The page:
It seems to me that this is the golden age of amateur photography. How do professionals, that is those who are committed documentary, editorial, photojournalists, how do we go about telling stories that are convincing and compelling in a visually saturated environment?
National Geographic photographer Sam Abell has defined his career with patience. There is no dull section of a Sam Abell photograph, the frame is layered from back to front with compelling imagery. This can be a slow process, it can take days, weeks, or in some cases months for the right opportunity to present itself.
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The greatest part of any adventure is the unknown: a real adventure comes from no plan, spontaneity in decision-making, meeting people from all walks of life, interacting with cultures or religions that you previously haven’t, and a sense of resetting your life with each new place or journey.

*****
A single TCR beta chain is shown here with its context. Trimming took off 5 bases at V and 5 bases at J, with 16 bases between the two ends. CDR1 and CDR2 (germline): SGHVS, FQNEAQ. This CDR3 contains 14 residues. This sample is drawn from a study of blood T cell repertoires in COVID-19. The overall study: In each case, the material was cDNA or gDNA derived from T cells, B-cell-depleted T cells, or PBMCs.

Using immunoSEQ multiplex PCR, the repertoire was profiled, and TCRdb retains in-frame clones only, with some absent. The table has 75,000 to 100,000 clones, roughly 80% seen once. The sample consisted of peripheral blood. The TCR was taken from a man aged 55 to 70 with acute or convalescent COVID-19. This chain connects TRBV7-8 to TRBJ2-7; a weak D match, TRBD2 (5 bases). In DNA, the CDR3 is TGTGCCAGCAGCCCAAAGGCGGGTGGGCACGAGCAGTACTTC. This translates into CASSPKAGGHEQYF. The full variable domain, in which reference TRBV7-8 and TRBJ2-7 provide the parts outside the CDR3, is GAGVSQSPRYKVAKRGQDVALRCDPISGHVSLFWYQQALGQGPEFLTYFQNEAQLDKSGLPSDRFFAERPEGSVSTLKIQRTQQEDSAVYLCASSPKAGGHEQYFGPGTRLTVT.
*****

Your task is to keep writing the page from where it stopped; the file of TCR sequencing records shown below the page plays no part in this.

It’s surprising to see a lot of people’s living spaces of a certain age – what they surround themselves with and how they decorate their houses. They’re like living museums. It’s often an incredible level of chaos and madness that they live amongst
I wondered why or how I’d never been there before, let alone not even heard of it. I remember looking around the landscape deciding where I would build my future home, figuring out how I would manage to get a lifetime supply of food and water in there so I never had to leave.
I am primarily interested in documenting the everyday world around me, with a particular interest in landscapes featuring human interventions that visually activate their surroundings in strangely compelling ways.
From the moment I could walk my father dragged me around the countryside fishing, camping and hunting. He took me across Australia, through the desert and from the top to the bottom.
Now available for online purchase, The Adventure Handbook’s very first piece of print Learning as we go showcases stories, interviews and photography from Australia and around the globe which will make you remember that life’s short.